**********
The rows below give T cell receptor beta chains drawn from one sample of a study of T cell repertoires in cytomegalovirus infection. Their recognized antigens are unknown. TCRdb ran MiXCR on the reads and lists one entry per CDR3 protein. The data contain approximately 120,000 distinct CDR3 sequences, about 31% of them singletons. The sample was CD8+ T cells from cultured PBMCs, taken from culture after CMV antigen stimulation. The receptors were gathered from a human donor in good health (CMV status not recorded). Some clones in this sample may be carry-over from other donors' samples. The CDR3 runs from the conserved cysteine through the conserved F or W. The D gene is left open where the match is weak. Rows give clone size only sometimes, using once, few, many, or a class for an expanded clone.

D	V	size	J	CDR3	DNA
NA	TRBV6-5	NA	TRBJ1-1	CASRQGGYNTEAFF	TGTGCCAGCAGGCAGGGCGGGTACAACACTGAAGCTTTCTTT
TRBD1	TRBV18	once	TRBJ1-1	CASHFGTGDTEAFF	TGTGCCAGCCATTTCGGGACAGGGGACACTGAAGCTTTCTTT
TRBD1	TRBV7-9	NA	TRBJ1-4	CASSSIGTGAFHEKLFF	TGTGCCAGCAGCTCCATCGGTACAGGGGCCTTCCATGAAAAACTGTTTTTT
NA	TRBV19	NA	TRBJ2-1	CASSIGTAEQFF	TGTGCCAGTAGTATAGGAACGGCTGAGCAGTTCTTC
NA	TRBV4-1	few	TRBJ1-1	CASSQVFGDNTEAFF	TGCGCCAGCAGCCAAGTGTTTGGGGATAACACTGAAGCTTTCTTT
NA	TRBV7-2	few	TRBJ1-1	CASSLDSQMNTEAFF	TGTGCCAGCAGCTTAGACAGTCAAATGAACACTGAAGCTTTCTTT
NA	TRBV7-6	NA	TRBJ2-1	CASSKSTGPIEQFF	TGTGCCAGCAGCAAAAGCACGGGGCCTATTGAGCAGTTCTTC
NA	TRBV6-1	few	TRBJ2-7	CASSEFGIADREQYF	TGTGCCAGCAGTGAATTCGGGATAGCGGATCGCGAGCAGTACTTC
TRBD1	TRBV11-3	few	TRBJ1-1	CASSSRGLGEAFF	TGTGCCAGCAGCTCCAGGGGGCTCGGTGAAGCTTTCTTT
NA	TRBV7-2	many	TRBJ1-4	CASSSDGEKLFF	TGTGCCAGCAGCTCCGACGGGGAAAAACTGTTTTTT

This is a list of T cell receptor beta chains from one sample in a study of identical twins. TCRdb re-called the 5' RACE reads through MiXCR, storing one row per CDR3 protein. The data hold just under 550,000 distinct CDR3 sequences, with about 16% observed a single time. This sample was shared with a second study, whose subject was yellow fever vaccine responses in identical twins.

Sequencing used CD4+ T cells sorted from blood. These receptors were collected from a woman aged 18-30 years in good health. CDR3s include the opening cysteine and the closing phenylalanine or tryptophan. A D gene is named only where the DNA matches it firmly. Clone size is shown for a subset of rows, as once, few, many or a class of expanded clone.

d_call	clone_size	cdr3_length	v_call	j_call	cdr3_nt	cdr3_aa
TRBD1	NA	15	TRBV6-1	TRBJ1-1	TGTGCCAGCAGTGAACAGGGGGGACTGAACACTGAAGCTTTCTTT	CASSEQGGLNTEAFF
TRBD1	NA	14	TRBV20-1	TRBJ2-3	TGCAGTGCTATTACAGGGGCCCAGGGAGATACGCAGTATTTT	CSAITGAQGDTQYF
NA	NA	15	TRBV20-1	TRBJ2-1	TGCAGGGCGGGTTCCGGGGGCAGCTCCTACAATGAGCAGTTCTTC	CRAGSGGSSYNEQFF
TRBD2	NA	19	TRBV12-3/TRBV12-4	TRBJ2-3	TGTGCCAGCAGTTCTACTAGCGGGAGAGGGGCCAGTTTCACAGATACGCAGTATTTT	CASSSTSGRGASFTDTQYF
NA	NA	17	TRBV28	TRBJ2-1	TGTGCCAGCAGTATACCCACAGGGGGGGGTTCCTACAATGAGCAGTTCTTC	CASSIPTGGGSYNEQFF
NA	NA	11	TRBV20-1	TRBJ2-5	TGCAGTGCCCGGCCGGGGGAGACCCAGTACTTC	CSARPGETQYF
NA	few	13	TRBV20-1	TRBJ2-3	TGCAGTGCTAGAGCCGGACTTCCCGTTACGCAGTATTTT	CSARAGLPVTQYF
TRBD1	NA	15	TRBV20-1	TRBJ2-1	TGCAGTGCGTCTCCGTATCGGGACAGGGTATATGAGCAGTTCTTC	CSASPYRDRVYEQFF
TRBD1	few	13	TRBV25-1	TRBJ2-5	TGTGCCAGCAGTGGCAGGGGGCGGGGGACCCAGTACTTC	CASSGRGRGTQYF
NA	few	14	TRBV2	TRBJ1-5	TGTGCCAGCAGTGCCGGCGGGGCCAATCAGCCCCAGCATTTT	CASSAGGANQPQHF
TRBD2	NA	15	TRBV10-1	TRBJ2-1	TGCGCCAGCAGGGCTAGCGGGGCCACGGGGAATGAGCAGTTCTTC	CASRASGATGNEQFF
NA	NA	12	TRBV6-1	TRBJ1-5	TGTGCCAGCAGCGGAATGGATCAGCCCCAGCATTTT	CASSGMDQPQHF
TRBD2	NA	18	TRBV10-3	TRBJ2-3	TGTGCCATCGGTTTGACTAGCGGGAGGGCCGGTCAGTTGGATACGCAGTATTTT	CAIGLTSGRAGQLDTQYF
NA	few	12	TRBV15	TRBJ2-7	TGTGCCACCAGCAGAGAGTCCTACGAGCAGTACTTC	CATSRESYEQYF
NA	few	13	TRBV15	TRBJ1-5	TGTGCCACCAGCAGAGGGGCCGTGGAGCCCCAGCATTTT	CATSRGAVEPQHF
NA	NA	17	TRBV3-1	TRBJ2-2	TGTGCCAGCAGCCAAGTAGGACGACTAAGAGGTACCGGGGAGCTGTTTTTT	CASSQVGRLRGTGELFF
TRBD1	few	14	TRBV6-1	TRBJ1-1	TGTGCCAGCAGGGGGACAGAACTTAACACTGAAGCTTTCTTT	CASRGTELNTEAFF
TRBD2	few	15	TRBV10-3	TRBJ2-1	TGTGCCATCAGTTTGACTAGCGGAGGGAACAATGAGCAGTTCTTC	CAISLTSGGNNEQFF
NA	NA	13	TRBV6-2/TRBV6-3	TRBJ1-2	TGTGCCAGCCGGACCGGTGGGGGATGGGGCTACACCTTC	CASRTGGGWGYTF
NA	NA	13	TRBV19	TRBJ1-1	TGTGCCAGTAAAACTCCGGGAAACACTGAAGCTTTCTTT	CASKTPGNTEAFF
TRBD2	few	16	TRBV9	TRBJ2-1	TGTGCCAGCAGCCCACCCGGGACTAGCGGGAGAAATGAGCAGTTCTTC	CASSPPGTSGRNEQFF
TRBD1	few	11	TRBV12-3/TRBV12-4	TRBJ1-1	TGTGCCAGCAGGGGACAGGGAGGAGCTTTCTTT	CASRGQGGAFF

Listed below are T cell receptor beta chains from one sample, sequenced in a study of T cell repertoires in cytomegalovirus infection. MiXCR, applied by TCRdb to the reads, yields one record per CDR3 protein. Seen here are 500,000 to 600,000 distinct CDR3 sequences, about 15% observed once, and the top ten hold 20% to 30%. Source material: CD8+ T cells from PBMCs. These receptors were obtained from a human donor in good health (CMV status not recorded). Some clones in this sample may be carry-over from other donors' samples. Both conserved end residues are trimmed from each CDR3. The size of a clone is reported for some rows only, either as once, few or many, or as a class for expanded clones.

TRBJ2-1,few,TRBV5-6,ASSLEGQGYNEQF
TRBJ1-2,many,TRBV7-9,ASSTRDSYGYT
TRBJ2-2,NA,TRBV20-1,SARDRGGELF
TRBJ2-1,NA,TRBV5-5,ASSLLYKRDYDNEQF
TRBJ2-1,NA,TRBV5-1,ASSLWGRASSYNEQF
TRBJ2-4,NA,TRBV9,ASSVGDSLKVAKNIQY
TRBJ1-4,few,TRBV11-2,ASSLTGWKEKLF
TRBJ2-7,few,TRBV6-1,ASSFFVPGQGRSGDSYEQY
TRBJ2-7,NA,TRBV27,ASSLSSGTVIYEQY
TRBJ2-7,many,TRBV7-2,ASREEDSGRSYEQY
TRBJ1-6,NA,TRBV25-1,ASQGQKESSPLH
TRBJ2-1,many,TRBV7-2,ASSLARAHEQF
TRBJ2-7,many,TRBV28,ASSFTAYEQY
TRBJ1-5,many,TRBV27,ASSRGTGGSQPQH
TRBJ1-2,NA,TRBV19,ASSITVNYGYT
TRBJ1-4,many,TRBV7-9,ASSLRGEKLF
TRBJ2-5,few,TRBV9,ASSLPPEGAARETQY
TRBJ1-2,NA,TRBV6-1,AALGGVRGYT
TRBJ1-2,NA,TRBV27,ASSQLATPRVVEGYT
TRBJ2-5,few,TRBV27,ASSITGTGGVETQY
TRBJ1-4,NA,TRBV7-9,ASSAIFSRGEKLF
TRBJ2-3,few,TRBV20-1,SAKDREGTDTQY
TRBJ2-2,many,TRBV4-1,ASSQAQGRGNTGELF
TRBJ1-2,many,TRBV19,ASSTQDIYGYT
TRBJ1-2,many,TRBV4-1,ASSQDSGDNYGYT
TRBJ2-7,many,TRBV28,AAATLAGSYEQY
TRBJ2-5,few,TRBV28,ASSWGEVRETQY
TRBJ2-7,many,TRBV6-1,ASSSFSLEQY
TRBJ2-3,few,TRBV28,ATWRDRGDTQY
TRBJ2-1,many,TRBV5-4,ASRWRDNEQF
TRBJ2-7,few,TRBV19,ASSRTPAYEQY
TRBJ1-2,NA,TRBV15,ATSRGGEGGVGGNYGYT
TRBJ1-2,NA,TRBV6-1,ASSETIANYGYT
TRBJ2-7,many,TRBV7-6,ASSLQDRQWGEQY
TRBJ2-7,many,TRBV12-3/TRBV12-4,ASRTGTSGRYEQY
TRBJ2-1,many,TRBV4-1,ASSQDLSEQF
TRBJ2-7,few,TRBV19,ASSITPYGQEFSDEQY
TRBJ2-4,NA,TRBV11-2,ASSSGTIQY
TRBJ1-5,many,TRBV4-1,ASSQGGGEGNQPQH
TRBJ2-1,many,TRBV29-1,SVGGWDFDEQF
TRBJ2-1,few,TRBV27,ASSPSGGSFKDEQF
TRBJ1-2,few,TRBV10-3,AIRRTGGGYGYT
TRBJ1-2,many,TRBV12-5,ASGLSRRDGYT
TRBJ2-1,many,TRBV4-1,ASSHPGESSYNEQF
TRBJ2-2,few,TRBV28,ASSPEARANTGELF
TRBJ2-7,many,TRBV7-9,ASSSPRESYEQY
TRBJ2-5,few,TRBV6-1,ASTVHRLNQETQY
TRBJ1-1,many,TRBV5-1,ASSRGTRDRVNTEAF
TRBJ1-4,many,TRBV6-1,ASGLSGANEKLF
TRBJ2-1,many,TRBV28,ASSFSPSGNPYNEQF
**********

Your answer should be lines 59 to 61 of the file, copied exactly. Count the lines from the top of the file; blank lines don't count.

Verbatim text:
TRBJ1-4,NA,TRBV7-9,ASSAIFSRGEKLF
TRBJ2-3,few,TRBV20-1,SAKDREGTDTQY
TRBJ2-2,many,TRBV4-1,ASSQAQGRGNTGELF